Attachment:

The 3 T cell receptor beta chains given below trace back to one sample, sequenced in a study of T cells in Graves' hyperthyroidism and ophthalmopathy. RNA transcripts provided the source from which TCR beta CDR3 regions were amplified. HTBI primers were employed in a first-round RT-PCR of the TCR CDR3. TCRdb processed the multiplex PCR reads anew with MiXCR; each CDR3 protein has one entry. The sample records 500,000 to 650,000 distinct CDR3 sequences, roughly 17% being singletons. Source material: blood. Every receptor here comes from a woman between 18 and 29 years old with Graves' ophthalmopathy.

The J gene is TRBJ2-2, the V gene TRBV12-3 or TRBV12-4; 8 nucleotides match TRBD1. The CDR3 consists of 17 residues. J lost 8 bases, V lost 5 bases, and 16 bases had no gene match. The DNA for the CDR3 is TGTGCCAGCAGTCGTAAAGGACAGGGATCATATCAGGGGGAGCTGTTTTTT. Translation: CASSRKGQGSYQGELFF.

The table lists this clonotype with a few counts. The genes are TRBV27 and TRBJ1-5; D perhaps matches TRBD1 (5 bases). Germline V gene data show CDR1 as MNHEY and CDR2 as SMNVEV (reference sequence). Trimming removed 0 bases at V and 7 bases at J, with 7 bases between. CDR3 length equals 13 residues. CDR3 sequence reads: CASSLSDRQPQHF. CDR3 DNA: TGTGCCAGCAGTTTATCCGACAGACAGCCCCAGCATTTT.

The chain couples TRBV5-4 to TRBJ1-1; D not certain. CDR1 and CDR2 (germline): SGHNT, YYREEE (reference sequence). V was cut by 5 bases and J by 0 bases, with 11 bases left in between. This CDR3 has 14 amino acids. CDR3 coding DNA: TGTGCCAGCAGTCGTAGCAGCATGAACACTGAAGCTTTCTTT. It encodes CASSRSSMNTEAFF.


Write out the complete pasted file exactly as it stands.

The 3 T cell receptor beta chains given below trace back to one sample, sequenced in a study of T cells in Graves' hyperthyroidism and ophthalmopathy. RNA transcripts provided the source from which TCR beta CDR3 regions were amplified. HTBI primers were employed in a first-round RT-PCR of the TCR CDR3. TCRdb processed the multiplex PCR reads anew with MiXCR; each CDR3 protein has one entry. The sample records 500,000 to 650,000 distinct CDR3 sequences, roughly 17% being singletons. Source material: blood. Every receptor here comes from a woman between 18 and 29 years old with Graves' ophthalmopathy.

The J gene is TRBJ2-2, the V gene TRBV12-3 or TRBV12-4; 8 nucleotides match TRBD1. The CDR3 consists of 17 residues. J lost 8 bases, V lost 5 bases, and 16 bases had no gene match. The DNA for the CDR3 is TGTGCCAGCAGTCGTAAAGGACAGGGATCATATCAGGGGGAGCTGTTTTTT. Translation: CASSRKGQGSYQGELFF.

The table lists this clonotype with a few counts. The genes are TRBV27 and TRBJ1-5; D perhaps matches TRBD1 (5 bases). Germline V gene data show CDR1 as MNHEY and CDR2 as SMNVEV (reference sequence). Trimming removed 0 bases at V and 7 bases at J, with 7 bases between. CDR3 length equals 13 residues. CDR3 sequence reads: CASSLSDRQPQHF. CDR3 DNA: TGTGCCAGCAGTTTATCCGACAGACAGCCCCAGCATTTT.

The chain couples TRBV5-4 to TRBJ1-1; D not certain. CDR1 and CDR2 (germline): SGHNT, YYREEE (reference sequence). V was cut by 5 bases and J by 0 bases, with 11 bases left in between. This CDR3 has 14 amino acids. CDR3 coding DNA: TGTGCCAGCAGTCGTAGCAGCATGAACACTGAAGCTTTCTTT. It encodes CASSRSSMNTEAFF.